Socio-legal studies pathway:

The School of Law and Politics has a well established reputation for outstanding research across the range of legal studies which makes a vital contribution to scholarship and the development of the law. The 2014 Research Excellence Framework recognised the School as a leading legal research institution, with most activity classed as world-leading or internationally excellent.

This pathway builds on our long established reputation for scholarship in the area of socio-legal studies is focused on the newly established Centre for Law and Society and the Journal of Law and Society which the School founded and has hosted for almost 40 years. It is enriched by extensive collaboration with the Department of Politics and International Relations, as well as other Schools in the University and beyond.  

Structure

• PGDip:

The course can be completed in one year with full-time study or in two years by part-time study.

You will be required to complete six 20-credit modules - five core research modules and one specialist pathway module.

In all modules, you will have the opportunity to engage with literature and research relevant to your pathway.

For a list of modules for the FULL-TIME route, please see website:

http://www.cardiff.ac.uk/study/postgraduate/taught/courses/course/social-science-research-methods-socio-legal-studies-pgdip

For a list of the modules for the PART-TIME route, please see website:

http://www.cardiff.ac.uk/study/postgraduate/taught/courses/course/social-science-research-methods-socio-legal-studies-pgdip-part-time

• MSc:

The course can be completed in one year with full-time study or in three years by part-time study.

You will be required to complete six 20-credit modules - five core research modules and one specialist pathway module. In all modules you will have the opportunity to engage with literature and research relevant to your pathway.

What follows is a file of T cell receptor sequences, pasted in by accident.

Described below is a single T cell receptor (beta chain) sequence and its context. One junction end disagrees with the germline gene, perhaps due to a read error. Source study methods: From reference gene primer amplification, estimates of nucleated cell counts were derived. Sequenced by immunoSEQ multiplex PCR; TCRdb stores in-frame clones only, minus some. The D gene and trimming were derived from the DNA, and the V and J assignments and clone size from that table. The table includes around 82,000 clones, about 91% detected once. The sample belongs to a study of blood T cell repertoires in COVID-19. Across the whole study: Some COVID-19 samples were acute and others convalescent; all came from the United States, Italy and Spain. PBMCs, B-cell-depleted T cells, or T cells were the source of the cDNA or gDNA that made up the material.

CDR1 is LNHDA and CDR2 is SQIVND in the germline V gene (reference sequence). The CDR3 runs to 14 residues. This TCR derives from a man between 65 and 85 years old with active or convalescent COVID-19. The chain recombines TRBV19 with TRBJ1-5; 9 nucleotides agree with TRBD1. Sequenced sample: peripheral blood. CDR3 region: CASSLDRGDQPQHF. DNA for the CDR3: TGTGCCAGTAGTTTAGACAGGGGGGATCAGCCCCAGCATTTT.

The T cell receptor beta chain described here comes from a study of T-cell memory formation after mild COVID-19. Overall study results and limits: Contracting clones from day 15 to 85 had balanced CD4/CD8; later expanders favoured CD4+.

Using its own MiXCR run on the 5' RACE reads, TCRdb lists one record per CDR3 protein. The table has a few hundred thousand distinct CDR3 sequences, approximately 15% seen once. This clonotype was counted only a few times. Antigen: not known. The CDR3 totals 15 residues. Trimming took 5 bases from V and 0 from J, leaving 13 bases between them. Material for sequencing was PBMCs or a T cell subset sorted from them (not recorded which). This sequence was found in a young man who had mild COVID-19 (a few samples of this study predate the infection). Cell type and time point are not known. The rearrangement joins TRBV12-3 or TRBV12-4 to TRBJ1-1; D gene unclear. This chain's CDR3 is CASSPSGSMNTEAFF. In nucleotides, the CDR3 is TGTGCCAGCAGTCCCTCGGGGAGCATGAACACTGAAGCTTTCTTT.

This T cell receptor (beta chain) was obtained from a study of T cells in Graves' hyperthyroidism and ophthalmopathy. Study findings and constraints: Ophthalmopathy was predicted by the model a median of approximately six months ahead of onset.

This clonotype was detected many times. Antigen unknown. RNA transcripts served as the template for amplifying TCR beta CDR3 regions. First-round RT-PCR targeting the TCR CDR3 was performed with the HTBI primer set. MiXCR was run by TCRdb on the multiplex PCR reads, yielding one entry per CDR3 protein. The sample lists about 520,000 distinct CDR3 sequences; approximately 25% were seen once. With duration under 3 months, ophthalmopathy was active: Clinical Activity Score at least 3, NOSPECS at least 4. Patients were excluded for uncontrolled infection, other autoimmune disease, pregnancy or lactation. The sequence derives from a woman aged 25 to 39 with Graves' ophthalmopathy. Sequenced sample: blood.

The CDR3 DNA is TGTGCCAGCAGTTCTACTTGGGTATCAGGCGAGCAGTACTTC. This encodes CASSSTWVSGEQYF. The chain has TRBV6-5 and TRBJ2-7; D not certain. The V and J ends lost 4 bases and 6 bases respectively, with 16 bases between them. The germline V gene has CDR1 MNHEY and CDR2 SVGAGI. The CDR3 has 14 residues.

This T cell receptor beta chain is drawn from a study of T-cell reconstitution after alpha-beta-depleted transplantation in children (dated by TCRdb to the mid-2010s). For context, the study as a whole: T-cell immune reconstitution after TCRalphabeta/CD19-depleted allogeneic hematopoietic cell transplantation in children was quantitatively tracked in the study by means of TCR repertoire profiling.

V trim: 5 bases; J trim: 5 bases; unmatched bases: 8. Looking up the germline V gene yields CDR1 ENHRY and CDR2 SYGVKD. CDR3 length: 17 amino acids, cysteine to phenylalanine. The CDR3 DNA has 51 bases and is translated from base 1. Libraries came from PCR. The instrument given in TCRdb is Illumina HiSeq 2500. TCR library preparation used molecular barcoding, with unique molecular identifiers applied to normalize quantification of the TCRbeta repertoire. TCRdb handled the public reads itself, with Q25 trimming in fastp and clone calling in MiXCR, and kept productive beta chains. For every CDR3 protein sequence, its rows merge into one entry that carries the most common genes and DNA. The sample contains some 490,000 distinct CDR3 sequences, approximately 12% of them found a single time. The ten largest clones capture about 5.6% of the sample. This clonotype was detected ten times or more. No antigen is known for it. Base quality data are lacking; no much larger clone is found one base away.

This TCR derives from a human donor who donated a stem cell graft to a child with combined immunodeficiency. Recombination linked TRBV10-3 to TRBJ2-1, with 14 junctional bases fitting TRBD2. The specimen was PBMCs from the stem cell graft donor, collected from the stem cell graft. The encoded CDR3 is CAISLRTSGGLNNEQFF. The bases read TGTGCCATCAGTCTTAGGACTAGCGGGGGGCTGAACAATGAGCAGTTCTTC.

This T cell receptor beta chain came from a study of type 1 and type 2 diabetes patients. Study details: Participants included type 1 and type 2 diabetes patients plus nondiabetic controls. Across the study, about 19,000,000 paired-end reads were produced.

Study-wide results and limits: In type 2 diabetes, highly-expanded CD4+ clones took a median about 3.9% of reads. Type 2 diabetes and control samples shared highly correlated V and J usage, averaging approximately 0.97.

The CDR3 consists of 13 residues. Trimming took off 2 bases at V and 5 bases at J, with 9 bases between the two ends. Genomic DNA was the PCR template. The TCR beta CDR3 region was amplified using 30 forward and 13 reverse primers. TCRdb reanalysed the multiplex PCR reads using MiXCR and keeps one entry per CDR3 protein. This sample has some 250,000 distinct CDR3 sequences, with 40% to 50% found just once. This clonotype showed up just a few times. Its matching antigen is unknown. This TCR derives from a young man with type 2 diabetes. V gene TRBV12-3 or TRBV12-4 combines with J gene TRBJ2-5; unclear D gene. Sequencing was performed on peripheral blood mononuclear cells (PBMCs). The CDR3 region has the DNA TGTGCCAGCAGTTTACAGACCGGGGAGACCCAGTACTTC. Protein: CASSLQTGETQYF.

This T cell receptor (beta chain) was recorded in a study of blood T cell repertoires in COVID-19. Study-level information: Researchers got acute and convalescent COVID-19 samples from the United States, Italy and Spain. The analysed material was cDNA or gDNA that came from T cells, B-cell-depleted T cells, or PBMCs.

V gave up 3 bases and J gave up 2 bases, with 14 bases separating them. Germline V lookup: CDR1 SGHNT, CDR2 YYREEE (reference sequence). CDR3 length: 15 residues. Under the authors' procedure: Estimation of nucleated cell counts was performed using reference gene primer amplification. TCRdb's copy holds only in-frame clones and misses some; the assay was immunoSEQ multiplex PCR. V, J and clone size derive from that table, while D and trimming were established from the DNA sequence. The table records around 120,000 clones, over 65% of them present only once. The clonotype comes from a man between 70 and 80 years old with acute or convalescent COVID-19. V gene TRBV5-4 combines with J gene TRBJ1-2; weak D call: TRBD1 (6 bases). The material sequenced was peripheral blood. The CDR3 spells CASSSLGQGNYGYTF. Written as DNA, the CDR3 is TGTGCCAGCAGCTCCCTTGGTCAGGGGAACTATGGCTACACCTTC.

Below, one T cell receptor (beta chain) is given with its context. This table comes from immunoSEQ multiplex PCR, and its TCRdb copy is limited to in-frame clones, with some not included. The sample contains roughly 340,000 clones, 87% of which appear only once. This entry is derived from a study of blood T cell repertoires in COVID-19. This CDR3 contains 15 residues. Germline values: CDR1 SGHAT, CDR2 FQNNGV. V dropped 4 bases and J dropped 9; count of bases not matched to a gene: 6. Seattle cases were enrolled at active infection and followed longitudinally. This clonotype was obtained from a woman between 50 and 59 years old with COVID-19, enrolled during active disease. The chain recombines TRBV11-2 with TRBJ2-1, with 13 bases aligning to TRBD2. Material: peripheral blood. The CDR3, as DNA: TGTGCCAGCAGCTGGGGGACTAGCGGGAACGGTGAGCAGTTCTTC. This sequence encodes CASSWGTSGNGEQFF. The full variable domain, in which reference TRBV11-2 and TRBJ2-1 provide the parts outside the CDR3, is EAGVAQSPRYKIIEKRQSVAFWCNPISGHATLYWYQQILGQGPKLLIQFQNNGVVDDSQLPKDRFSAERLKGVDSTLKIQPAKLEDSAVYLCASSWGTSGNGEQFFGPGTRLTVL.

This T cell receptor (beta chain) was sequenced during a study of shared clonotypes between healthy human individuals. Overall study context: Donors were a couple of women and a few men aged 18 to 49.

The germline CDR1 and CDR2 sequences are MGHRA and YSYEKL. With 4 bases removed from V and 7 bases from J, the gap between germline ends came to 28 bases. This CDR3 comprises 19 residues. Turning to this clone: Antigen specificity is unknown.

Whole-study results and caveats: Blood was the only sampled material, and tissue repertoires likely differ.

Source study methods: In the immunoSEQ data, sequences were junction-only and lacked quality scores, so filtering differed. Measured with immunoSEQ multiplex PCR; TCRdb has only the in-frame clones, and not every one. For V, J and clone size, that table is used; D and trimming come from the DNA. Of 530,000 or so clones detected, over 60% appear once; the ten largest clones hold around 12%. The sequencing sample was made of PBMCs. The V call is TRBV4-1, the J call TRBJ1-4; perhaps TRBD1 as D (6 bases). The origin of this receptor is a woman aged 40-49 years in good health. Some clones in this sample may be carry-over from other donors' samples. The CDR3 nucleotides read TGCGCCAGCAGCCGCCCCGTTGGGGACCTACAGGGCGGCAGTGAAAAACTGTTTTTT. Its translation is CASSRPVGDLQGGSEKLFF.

On successful completion of the taught component, you will prepare a dissertation of a maximum 20,000 words. The 60-credit dissertation component requires independent study. You will choose your dissertation topic in agreement with your supervisor.

For a list of modules for the FULL-TIME route, please see website:

http://www.cardiff.ac.uk/study/postgraduate/taught/courses/course/social-science-research-methods-socio-legal-studies-msc

For a list of the modules for the PART-TIME route, please see website:

http://www.cardiff.ac.uk/study/postgraduate/taught/courses/course/social-science-research-methods-socio-legal-studies-msc-part-time

Teaching

Your programme will be made up of scheduled learning activities (including lectures, seminars, tutorials and practical sessions) and guided independent study.

You will be expected to actively engage in all the educational activities on your programme of study, to prepare for and attend all scheduled teaching activities, and continue your development as an independent and self-directed learner.

Career Prospects

This programme provides knowledge and expertise suitable for careers in research and development, business, market studies, public agencies at international, national and local levels, education, teaching and other public services work, and voluntary organisations.
It also provides appropriate training for proceeding to a PhD.

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The MRes Criminology will provide you with the expertise and skills necessary to undertake and evaluate socio-legal and criminal justice research. Read more
The MRes Criminology will provide you with the expertise and skills necessary to undertake and evaluate socio-legal and criminal justice research.

Combining core research skills with specialist criminology and criminal justice teaching from research-active staff, this course will encourage you to critically examine the theoretical foundations that underpin applied criminological research.

You will develop a critical understanding of research methods and their application as well as specialist knowledge of the issues within contemporary criminological and criminal justice debates.

The dissertation component of this course will enable you to study an area of your interest in-depth, under the supervision of one of interdisciplinary team of sociological, legal and psychological experts.